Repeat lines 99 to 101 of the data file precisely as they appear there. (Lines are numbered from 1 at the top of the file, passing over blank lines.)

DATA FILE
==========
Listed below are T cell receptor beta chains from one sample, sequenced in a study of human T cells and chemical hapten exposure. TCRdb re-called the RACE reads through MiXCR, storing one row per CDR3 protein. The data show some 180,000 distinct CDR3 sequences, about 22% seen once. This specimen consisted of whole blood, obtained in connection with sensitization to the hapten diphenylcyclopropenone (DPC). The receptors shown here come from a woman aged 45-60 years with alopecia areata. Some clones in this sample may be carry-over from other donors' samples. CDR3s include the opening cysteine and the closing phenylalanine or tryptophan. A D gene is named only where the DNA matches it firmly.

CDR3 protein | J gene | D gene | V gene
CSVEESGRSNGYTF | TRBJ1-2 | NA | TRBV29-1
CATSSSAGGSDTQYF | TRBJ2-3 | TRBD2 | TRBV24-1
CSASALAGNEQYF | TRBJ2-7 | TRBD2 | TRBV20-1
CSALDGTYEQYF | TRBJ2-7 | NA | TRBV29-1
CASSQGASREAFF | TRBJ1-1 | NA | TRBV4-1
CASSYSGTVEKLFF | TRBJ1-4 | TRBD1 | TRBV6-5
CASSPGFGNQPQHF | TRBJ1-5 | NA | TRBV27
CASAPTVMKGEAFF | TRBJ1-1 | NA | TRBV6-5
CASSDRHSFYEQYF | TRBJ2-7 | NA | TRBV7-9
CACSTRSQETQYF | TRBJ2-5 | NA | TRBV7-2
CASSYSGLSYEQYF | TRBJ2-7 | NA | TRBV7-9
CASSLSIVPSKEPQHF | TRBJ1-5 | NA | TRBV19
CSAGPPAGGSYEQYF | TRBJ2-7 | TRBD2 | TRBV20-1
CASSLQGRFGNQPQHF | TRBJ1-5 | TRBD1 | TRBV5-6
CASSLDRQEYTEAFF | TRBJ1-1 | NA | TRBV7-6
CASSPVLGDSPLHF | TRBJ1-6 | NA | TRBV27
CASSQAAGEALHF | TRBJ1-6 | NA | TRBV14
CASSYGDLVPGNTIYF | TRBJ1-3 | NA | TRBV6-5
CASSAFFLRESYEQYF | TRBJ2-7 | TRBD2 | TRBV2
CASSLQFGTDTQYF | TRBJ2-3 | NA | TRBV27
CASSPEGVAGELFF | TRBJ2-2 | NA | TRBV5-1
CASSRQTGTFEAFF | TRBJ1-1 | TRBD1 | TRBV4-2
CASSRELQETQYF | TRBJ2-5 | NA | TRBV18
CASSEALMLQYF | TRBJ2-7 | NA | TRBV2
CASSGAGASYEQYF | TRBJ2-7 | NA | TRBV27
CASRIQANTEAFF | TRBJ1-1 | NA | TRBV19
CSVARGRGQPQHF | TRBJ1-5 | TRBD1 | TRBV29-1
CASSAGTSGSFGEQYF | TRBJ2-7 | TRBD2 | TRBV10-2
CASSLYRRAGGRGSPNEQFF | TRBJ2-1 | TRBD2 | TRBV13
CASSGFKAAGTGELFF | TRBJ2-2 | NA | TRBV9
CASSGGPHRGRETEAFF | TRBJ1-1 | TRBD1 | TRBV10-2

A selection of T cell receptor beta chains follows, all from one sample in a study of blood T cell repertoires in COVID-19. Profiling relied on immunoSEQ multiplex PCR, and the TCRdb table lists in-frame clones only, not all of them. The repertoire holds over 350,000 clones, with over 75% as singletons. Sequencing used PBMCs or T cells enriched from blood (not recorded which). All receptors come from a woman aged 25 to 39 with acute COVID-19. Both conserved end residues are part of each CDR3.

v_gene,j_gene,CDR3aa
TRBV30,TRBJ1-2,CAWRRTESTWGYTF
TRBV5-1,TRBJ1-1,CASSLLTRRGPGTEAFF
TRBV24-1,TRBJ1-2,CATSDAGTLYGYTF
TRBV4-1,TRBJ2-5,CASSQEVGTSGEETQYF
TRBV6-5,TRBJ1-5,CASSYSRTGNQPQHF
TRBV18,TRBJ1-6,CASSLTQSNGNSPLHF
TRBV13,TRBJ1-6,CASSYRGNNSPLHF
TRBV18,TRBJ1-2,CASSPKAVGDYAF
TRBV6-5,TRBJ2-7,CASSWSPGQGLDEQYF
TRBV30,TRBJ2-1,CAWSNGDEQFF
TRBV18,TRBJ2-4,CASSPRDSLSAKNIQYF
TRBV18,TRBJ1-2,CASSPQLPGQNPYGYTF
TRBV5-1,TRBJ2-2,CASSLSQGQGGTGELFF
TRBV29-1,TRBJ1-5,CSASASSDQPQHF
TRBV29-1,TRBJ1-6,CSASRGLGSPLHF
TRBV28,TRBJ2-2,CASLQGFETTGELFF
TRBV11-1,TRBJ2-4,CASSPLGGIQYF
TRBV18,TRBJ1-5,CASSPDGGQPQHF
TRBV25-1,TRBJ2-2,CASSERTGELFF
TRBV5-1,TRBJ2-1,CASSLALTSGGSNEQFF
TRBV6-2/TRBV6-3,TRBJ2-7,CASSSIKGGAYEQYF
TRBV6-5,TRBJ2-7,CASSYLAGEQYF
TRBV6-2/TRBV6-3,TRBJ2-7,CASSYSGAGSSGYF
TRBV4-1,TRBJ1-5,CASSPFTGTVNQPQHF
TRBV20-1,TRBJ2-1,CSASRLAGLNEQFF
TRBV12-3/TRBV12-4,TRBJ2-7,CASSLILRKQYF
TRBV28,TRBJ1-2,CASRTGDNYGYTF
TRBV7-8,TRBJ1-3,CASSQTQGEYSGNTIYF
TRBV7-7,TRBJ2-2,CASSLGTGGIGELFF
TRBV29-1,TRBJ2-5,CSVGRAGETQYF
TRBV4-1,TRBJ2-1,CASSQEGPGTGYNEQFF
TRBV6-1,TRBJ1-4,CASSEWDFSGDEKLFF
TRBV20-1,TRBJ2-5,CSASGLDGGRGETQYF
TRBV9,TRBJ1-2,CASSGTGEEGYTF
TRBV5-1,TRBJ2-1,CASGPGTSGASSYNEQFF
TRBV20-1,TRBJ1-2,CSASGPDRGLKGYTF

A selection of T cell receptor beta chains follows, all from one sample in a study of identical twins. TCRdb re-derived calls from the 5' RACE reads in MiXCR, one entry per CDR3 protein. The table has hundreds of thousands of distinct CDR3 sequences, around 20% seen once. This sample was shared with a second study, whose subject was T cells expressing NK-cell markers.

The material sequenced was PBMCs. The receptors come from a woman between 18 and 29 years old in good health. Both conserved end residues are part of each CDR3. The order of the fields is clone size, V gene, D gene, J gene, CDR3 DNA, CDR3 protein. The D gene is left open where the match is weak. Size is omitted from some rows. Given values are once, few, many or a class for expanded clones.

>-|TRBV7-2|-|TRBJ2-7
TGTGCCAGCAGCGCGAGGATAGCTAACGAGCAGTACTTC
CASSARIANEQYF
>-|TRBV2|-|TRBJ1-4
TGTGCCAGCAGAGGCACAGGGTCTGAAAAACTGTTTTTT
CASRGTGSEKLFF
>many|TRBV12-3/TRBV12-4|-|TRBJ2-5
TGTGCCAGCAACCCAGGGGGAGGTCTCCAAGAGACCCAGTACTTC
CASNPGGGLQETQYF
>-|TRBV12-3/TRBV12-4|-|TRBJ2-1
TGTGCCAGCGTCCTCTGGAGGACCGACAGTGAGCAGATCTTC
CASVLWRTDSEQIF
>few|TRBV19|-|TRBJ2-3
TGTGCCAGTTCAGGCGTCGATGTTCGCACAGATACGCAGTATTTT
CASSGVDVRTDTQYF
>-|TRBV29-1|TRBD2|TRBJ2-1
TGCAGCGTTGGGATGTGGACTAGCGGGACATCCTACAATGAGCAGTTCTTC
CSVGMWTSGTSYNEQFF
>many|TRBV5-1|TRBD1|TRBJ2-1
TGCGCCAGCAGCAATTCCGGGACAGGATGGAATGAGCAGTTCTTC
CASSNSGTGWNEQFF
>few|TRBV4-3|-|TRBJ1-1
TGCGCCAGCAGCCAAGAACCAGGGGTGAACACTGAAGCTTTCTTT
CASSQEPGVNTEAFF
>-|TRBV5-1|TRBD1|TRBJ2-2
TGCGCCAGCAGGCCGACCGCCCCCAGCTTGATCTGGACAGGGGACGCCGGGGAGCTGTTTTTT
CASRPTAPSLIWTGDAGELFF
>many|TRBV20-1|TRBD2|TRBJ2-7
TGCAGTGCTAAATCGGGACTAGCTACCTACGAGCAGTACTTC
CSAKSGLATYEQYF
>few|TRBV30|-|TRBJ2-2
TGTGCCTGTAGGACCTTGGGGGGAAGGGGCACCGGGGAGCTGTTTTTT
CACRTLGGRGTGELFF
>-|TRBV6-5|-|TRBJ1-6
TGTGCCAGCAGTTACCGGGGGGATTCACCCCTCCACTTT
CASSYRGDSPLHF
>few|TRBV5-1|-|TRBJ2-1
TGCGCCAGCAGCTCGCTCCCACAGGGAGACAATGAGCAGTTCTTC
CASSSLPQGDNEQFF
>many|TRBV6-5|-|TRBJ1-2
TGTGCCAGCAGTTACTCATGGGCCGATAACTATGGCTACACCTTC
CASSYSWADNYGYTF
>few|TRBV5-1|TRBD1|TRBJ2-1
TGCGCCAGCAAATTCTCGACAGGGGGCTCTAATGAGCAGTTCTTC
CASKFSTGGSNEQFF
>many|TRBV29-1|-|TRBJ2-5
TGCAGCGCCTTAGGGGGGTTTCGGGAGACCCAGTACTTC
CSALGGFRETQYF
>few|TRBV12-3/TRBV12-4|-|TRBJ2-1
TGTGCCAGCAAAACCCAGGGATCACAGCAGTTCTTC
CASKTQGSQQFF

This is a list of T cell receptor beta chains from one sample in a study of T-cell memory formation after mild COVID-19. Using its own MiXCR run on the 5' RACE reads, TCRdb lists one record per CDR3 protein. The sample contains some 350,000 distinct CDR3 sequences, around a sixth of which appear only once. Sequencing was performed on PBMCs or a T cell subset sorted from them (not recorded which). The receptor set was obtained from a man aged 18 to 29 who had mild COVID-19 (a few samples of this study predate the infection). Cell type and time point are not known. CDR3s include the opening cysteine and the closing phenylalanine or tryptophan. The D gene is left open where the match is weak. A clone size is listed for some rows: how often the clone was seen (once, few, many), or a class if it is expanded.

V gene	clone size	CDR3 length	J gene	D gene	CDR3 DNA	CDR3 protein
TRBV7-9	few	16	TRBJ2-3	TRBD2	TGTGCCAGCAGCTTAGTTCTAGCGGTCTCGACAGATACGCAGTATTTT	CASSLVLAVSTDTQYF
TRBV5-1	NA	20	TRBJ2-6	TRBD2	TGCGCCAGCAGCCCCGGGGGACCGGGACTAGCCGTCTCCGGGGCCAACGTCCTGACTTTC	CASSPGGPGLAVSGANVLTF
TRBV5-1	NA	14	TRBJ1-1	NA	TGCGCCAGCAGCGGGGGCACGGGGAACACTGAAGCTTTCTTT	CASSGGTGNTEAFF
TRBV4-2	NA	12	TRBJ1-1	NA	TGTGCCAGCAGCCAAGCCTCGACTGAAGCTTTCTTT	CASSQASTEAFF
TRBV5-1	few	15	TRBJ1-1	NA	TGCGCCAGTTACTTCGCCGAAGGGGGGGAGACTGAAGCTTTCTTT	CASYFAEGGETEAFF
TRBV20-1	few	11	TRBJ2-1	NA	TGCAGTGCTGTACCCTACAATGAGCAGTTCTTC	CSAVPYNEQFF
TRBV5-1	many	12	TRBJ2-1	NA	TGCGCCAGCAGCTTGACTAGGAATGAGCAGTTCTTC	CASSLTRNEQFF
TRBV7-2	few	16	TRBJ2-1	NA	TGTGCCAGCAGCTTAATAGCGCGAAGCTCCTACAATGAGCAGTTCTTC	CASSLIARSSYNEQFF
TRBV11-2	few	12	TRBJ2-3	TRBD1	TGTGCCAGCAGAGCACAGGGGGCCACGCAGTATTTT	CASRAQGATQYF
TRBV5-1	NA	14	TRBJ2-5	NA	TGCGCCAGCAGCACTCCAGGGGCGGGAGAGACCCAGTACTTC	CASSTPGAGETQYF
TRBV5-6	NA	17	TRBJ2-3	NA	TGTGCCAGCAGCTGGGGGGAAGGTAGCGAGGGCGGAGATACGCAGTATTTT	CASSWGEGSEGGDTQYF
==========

TGCGCCAGCAGGCCGACCGCCCCCAGCTTGATCTGGACAGGGGACGCCGGGGAGCTGTTTTTT
CASRPTAPSLIWTGDAGELFF
>many|TRBV20-1|TRBD2|TRBJ2-7